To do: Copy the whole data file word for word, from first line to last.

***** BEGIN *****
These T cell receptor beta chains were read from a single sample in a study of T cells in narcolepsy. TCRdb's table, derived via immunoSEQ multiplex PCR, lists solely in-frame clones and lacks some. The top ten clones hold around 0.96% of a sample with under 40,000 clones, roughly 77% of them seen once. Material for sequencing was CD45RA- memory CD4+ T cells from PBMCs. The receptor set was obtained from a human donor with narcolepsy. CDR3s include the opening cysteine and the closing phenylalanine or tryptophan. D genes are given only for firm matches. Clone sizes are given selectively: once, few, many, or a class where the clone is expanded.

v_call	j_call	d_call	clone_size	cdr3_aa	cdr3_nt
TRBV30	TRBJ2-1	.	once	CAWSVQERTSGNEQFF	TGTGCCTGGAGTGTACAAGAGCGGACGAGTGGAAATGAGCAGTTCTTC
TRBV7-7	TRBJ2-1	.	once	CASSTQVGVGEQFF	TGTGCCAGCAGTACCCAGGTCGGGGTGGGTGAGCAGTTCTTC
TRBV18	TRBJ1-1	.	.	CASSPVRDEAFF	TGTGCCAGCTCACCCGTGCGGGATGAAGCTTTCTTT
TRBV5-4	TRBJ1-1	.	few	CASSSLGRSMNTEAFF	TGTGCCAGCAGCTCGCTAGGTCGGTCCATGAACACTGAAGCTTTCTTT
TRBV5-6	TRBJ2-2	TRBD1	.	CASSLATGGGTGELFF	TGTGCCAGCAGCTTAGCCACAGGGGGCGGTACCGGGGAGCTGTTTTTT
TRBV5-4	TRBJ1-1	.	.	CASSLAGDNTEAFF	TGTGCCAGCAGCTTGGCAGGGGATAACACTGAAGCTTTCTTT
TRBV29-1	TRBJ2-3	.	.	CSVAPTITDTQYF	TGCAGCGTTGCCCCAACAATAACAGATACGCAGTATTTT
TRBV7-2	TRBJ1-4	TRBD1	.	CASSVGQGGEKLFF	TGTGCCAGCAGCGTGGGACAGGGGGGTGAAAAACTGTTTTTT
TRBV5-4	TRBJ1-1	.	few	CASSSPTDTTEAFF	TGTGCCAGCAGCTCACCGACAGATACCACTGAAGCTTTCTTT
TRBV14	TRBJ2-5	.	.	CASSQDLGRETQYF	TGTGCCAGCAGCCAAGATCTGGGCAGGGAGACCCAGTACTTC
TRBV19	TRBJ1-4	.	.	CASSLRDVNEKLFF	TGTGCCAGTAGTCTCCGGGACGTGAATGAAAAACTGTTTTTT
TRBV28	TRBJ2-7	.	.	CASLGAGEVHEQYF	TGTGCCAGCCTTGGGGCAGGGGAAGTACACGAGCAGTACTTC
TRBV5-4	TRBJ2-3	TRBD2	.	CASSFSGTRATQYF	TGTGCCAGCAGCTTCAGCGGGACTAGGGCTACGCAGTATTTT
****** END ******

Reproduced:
These T cell receptor beta chains were read from a single sample in a study of T cells in narcolepsy. TCRdb's table, derived via immunoSEQ multiplex PCR, lists solely in-frame clones and lacks some. The top ten clones hold around 0.96% of a sample with under 40,000 clones, roughly 77% of them seen once. Material for sequencing was CD45RA- memory CD4+ T cells from PBMCs. The receptor set was obtained from a human donor with narcolepsy. CDR3s include the opening cysteine and the closing phenylalanine or tryptophan. D genes are given only for firm matches. Clone sizes are given selectively: once, few, many, or a class where the clone is expanded.

v_call	j_call	d_call	clone_size	cdr3_aa	cdr3_nt
TRBV30	TRBJ2-1	.	once	CAWSVQERTSGNEQFF	TGTGCCTGGAGTGTACAAGAGCGGACGAGTGGAAATGAGCAGTTCTTC
TRBV7-7	TRBJ2-1	.	once	CASSTQVGVGEQFF	TGTGCCAGCAGTACCCAGGTCGGGGTGGGTGAGCAGTTCTTC
TRBV18	TRBJ1-1	.	.	CASSPVRDEAFF	TGTGCCAGCTCACCCGTGCGGGATGAAGCTTTCTTT
TRBV5-4	TRBJ1-1	.	few	CASSSLGRSMNTEAFF	TGTGCCAGCAGCTCGCTAGGTCGGTCCATGAACACTGAAGCTTTCTTT
TRBV5-6	TRBJ2-2	TRBD1	.	CASSLATGGGTGELFF	TGTGCCAGCAGCTTAGCCACAGGGGGCGGTACCGGGGAGCTGTTTTTT
TRBV5-4	TRBJ1-1	.	.	CASSLAGDNTEAFF	TGTGCCAGCAGCTTGGCAGGGGATAACACTGAAGCTTTCTTT
TRBV29-1	TRBJ2-3	.	.	CSVAPTITDTQYF	TGCAGCGTTGCCCCAACAATAACAGATACGCAGTATTTT
TRBV7-2	TRBJ1-4	TRBD1	.	CASSVGQGGEKLFF	TGTGCCAGCAGCGTGGGACAGGGGGGTGAAAAACTGTTTTTT
TRBV5-4	TRBJ1-1	.	few	CASSSPTDTTEAFF	TGTGCCAGCAGCTCACCGACAGATACCACTGAAGCTTTCTTT
TRBV14	TRBJ2-5	.	.	CASSQDLGRETQYF	TGTGCCAGCAGCCAAGATCTGGGCAGGGAGACCCAGTACTTC
TRBV19	TRBJ1-4	.	.	CASSLRDVNEKLFF	TGTGCCAGTAGTCTCCGGGACGTGAATGAAAAACTGTTTTTT
TRBV28	TRBJ2-7	.	.	CASLGAGEVHEQYF	TGTGCCAGCCTTGGGGCAGGGGAAGTACACGAGCAGTACTTC
TRBV5-4	TRBJ2-3	TRBD2	.	CASSFSGTRATQYF	TGTGCCAGCAGCTTCAGCGGGACTAGGGCTACGCAGTATTTT